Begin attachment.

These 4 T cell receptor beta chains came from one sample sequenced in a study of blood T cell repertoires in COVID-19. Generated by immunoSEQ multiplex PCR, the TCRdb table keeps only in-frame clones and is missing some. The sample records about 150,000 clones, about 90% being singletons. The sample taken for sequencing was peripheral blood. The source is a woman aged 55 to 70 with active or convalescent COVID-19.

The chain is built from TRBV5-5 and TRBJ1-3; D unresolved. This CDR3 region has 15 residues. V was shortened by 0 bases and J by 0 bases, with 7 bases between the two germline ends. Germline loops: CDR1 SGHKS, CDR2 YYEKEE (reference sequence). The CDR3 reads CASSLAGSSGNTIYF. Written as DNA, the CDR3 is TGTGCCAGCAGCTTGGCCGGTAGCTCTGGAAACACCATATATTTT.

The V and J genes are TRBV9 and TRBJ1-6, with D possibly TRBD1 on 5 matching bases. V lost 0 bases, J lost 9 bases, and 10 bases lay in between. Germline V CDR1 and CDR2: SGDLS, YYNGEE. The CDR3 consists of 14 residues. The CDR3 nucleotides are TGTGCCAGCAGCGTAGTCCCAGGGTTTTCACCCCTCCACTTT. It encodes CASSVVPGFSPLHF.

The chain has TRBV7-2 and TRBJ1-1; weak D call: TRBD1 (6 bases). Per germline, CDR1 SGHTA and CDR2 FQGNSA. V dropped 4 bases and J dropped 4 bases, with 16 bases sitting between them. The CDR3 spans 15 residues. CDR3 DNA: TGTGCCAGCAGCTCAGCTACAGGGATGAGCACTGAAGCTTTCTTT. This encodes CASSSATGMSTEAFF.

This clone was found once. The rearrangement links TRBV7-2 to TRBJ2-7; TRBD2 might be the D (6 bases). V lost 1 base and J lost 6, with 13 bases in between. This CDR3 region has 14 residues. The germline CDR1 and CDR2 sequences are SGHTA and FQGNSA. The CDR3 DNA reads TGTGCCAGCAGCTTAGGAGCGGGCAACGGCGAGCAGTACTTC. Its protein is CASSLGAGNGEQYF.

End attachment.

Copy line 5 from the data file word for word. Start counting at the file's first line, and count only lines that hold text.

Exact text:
This clone was found once. The rearrangement links TRBV7-2 to TRBJ2-7; TRBD2 might be the D (6 bases). V lost 1 base and J lost 6, with 13 bases in between. This CDR3 region has 14 residues. The germline CDR1 and CDR2 sequences are SGHTA and FQGNSA. The CDR3 DNA reads TGTGCCAGCAGCTTAGGAGCGGGCAACGGCGAGCAGTACTTC. Its protein is CASSLGAGNGEQYF.